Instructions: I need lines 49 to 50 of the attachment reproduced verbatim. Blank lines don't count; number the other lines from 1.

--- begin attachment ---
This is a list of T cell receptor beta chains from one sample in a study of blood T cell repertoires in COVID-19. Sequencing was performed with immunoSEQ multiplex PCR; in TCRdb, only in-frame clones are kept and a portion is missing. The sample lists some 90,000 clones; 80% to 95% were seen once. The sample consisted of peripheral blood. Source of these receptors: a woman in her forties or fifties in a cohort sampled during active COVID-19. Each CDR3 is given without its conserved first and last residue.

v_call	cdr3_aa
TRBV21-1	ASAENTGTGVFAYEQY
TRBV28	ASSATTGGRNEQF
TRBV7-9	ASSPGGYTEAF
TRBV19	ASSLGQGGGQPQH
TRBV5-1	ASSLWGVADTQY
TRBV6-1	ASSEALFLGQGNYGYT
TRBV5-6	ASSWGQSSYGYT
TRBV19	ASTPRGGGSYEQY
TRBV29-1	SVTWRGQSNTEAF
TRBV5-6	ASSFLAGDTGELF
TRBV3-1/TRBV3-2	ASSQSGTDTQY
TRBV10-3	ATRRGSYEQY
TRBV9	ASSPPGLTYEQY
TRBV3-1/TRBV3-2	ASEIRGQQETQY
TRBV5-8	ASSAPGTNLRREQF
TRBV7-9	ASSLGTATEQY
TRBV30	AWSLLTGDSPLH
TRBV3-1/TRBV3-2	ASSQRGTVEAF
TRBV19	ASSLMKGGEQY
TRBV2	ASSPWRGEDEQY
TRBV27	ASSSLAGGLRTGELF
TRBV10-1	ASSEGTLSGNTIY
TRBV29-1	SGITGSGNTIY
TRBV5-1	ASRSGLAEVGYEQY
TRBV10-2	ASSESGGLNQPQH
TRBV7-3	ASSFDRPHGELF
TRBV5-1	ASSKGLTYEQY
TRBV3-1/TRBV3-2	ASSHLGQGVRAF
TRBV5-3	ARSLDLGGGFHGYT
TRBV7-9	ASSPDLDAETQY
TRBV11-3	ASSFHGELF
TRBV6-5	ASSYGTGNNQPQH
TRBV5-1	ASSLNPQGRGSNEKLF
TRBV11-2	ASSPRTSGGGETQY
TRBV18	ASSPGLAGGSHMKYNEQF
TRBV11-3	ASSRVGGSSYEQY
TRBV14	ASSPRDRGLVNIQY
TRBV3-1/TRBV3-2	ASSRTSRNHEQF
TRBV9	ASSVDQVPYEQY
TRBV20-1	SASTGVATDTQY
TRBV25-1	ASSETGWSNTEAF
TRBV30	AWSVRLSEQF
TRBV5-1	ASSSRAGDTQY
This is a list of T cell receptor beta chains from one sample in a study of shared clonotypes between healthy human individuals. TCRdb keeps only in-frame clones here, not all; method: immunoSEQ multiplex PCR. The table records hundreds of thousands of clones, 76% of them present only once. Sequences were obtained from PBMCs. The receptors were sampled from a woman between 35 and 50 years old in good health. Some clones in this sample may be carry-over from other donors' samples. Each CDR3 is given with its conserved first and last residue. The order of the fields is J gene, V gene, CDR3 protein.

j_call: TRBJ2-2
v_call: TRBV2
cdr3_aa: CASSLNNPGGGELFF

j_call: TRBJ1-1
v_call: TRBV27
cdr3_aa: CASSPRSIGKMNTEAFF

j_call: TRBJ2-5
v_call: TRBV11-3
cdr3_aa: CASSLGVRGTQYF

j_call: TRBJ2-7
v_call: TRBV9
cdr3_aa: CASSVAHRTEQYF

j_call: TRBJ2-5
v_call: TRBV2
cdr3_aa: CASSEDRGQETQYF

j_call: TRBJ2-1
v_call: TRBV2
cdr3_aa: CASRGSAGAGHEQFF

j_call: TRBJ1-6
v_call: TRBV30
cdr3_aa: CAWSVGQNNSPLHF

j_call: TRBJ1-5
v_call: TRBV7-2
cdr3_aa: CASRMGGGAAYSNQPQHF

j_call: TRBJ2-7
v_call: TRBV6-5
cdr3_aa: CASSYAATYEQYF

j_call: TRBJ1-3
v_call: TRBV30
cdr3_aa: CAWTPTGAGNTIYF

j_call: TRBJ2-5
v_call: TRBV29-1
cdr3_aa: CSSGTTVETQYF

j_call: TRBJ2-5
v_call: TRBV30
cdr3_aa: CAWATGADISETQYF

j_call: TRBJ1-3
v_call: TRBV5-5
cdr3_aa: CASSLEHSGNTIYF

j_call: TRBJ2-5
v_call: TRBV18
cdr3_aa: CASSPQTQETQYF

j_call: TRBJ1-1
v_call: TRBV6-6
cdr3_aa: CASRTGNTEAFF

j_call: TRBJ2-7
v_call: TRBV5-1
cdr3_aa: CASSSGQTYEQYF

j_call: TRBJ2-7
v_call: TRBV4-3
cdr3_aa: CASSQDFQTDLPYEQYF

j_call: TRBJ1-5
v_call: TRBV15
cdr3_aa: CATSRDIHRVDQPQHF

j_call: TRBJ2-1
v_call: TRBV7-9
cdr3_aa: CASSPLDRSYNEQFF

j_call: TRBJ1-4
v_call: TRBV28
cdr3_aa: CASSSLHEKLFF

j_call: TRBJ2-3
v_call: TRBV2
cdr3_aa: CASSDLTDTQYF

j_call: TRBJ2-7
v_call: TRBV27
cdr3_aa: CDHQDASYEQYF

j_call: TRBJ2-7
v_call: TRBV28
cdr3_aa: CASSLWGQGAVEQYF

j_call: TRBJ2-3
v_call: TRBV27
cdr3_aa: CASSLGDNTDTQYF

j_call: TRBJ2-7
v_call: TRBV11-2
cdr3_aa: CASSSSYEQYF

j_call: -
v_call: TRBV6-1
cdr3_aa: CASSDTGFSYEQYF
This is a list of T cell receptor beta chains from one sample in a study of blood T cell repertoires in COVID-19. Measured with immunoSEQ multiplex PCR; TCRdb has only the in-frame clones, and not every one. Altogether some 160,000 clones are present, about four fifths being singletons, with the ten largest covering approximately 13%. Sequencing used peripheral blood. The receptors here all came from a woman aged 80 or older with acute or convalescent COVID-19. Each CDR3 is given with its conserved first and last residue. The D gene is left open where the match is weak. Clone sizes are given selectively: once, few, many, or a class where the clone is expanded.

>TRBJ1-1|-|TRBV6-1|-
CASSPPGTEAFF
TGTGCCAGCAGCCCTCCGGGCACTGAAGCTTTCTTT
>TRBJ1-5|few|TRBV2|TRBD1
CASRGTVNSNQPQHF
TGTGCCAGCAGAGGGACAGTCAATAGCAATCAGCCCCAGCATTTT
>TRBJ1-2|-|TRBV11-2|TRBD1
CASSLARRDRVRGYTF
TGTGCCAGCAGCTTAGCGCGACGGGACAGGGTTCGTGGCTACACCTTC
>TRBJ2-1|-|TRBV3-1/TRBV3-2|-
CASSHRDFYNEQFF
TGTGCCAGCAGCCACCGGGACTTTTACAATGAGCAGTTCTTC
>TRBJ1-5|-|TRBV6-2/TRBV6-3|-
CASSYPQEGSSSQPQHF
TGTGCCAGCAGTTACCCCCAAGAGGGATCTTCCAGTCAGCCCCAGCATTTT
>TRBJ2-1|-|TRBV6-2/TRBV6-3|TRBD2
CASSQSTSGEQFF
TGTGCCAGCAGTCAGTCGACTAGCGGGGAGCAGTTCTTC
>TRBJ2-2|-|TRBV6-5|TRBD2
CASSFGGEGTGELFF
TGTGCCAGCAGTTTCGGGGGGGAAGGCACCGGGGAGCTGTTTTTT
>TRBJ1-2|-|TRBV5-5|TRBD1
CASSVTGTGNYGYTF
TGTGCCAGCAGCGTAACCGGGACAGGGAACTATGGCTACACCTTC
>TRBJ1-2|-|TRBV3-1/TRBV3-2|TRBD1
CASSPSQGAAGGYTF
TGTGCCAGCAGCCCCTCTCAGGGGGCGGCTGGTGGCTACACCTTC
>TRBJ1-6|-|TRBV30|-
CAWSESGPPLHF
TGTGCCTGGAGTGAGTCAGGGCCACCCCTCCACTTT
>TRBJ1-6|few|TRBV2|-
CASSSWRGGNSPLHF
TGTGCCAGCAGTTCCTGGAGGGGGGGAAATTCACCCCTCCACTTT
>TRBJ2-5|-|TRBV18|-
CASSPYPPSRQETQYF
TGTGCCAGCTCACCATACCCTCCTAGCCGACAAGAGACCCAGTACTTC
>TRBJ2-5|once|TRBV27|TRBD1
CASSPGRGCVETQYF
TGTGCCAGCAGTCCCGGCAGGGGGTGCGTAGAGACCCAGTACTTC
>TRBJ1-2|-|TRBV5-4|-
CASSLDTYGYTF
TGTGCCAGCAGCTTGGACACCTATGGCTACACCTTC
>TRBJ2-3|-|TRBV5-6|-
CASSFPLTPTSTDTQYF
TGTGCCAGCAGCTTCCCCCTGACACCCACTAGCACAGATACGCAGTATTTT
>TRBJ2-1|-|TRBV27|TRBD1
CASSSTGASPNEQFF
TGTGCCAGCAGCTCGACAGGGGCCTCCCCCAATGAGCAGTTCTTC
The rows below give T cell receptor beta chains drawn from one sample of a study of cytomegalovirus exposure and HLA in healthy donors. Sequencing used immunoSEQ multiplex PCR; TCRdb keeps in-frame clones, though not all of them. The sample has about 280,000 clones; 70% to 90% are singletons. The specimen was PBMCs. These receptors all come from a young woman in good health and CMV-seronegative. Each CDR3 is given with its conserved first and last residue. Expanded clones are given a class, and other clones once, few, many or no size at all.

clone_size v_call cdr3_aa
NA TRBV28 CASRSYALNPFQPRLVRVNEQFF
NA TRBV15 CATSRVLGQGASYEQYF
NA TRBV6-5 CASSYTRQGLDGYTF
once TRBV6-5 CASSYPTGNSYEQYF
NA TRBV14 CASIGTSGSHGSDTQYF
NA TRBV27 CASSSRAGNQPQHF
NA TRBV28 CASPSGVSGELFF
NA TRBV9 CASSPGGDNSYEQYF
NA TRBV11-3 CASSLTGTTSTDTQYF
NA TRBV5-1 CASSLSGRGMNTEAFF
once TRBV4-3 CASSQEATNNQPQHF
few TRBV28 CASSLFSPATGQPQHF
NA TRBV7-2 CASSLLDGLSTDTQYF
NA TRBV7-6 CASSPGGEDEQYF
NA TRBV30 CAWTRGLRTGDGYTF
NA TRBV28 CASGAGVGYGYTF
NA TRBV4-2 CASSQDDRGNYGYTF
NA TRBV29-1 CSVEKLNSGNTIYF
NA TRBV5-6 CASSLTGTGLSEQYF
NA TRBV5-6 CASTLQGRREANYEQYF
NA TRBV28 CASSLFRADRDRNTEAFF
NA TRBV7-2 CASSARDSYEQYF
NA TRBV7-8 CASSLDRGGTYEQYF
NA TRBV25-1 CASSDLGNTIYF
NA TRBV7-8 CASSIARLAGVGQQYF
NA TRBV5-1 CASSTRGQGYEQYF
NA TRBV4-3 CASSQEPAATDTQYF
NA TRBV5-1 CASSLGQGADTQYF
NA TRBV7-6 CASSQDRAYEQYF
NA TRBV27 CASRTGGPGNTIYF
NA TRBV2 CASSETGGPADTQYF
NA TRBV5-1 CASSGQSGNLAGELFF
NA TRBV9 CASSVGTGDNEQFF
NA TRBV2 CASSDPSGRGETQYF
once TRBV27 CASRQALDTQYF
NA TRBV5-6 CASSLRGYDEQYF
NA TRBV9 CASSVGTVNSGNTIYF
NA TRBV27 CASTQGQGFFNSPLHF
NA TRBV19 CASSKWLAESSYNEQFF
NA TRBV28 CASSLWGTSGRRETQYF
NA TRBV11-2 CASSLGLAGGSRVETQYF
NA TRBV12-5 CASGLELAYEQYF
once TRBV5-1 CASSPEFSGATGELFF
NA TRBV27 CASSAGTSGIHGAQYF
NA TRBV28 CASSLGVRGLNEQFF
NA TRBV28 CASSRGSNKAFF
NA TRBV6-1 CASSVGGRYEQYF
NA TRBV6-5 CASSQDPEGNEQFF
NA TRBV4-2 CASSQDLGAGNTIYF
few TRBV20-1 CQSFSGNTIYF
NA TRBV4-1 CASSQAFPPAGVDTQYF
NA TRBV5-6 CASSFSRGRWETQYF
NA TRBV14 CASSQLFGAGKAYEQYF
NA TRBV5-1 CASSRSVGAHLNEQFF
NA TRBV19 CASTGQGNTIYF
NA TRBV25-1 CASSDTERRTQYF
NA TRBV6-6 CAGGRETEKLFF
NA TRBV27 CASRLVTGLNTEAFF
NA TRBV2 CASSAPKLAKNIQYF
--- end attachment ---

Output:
cdr3_aa: CASSLNNPGGGELFF

j_call: TRBJ1-1